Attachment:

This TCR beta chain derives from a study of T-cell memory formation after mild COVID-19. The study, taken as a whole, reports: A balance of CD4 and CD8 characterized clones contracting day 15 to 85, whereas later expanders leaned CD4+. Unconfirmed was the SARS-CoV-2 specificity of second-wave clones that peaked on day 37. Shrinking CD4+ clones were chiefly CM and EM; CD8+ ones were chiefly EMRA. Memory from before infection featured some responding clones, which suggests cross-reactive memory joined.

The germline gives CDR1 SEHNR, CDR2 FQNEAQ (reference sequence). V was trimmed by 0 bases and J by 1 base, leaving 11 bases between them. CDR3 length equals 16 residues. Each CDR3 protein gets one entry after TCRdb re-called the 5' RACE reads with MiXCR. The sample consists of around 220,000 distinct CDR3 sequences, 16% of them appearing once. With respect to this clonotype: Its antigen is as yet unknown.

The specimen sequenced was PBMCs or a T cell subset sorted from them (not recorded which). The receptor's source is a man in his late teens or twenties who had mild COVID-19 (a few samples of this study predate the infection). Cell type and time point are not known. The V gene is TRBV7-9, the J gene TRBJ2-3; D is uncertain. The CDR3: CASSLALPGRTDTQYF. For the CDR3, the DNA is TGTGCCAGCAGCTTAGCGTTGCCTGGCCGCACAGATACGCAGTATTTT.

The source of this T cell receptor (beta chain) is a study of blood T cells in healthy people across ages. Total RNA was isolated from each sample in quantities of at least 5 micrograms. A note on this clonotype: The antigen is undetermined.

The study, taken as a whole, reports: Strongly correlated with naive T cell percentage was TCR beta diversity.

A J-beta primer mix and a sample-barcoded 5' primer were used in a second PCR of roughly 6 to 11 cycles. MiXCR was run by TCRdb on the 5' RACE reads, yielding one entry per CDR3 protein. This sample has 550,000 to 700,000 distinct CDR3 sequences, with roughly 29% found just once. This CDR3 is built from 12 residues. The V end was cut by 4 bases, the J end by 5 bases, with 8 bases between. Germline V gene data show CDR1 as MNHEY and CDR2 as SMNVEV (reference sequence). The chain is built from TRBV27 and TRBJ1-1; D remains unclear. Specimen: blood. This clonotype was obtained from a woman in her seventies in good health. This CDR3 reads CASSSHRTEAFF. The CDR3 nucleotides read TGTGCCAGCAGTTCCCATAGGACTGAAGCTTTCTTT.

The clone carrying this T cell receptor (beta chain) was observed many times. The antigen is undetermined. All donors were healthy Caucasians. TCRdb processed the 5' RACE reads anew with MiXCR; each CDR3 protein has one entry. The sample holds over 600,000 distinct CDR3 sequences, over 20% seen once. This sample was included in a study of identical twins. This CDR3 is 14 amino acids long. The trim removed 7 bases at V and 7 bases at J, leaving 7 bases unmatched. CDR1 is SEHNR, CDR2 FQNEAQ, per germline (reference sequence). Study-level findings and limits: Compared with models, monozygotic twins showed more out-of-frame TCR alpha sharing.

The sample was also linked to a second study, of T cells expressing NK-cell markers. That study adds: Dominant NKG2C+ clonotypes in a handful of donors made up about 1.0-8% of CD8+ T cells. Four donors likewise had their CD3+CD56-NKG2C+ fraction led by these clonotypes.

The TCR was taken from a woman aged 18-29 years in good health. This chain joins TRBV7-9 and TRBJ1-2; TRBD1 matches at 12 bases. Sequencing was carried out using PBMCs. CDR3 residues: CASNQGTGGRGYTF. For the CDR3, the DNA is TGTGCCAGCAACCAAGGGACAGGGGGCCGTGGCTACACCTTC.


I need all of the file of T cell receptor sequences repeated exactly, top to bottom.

This TCR beta chain derives from a study of T-cell memory formation after mild COVID-19. The study, taken as a whole, reports: A balance of CD4 and CD8 characterized clones contracting day 15 to 85, whereas later expanders leaned CD4+. Unconfirmed was the SARS-CoV-2 specificity of second-wave clones that peaked on day 37. Shrinking CD4+ clones were chiefly CM and EM; CD8+ ones were chiefly EMRA. Memory from before infection featured some responding clones, which suggests cross-reactive memory joined.

The germline gives CDR1 SEHNR, CDR2 FQNEAQ (reference sequence). V was trimmed by 0 bases and J by 1 base, leaving 11 bases between them. CDR3 length equals 16 residues. Each CDR3 protein gets one entry after TCRdb re-called the 5' RACE reads with MiXCR. The sample consists of around 220,000 distinct CDR3 sequences, 16% of them appearing once. With respect to this clonotype: Its antigen is as yet unknown.

The specimen sequenced was PBMCs or a T cell subset sorted from them (not recorded which). The receptor's source is a man in his late teens or twenties who had mild COVID-19 (a few samples of this study predate the infection). Cell type and time point are not known. The V gene is TRBV7-9, the J gene TRBJ2-3; D is uncertain. The CDR3: CASSLALPGRTDTQYF. For the CDR3, the DNA is TGTGCCAGCAGCTTAGCGTTGCCTGGCCGCACAGATACGCAGTATTTT.

The source of this T cell receptor (beta chain) is a study of blood T cells in healthy people across ages. Total RNA was isolated from each sample in quantities of at least 5 micrograms. A note on this clonotype: The antigen is undetermined.

The study, taken as a whole, reports: Strongly correlated with naive T cell percentage was TCR beta diversity.

A J-beta primer mix and a sample-barcoded 5' primer were used in a second PCR of roughly 6 to 11 cycles. MiXCR was run by TCRdb on the 5' RACE reads, yielding one entry per CDR3 protein. This sample has 550,000 to 700,000 distinct CDR3 sequences, with roughly 29% found just once. This CDR3 is built from 12 residues. The V end was cut by 4 bases, the J end by 5 bases, with 8 bases between. Germline V gene data show CDR1 as MNHEY and CDR2 as SMNVEV (reference sequence). The chain is built from TRBV27 and TRBJ1-1; D remains unclear. Specimen: blood. This clonotype was obtained from a woman in her seventies in good health. This CDR3 reads CASSSHRTEAFF. The CDR3 nucleotides read TGTGCCAGCAGTTCCCATAGGACTGAAGCTTTCTTT.

The clone carrying this T cell receptor (beta chain) was observed many times. The antigen is undetermined. All donors were healthy Caucasians. TCRdb processed the 5' RACE reads anew with MiXCR; each CDR3 protein has one entry. The sample holds over 600,000 distinct CDR3 sequences, over 20% seen once. This sample was included in a study of identical twins. This CDR3 is 14 amino acids long. The trim removed 7 bases at V and 7 bases at J, leaving 7 bases unmatched. CDR1 is SEHNR, CDR2 FQNEAQ, per germline (reference sequence). Study-level findings and limits: Compared with models, monozygotic twins showed more out-of-frame TCR alpha sharing.

The sample was also linked to a second study, of T cells expressing NK-cell markers. That study adds: Dominant NKG2C+ clonotypes in a handful of donors made up about 1.0-8% of CD8+ T cells. Four donors likewise had their CD3+CD56-NKG2C+ fraction led by these clonotypes.

The TCR was taken from a woman aged 18-29 years in good health. This chain joins TRBV7-9 and TRBJ1-2; TRBD1 matches at 12 bases. Sequencing was carried out using PBMCs. CDR3 residues: CASNQGTGGRGYTF. For the CDR3, the DNA is TGTGCCAGCAACCAAGGGACAGGGGGCCGTGGCTACACCTTC.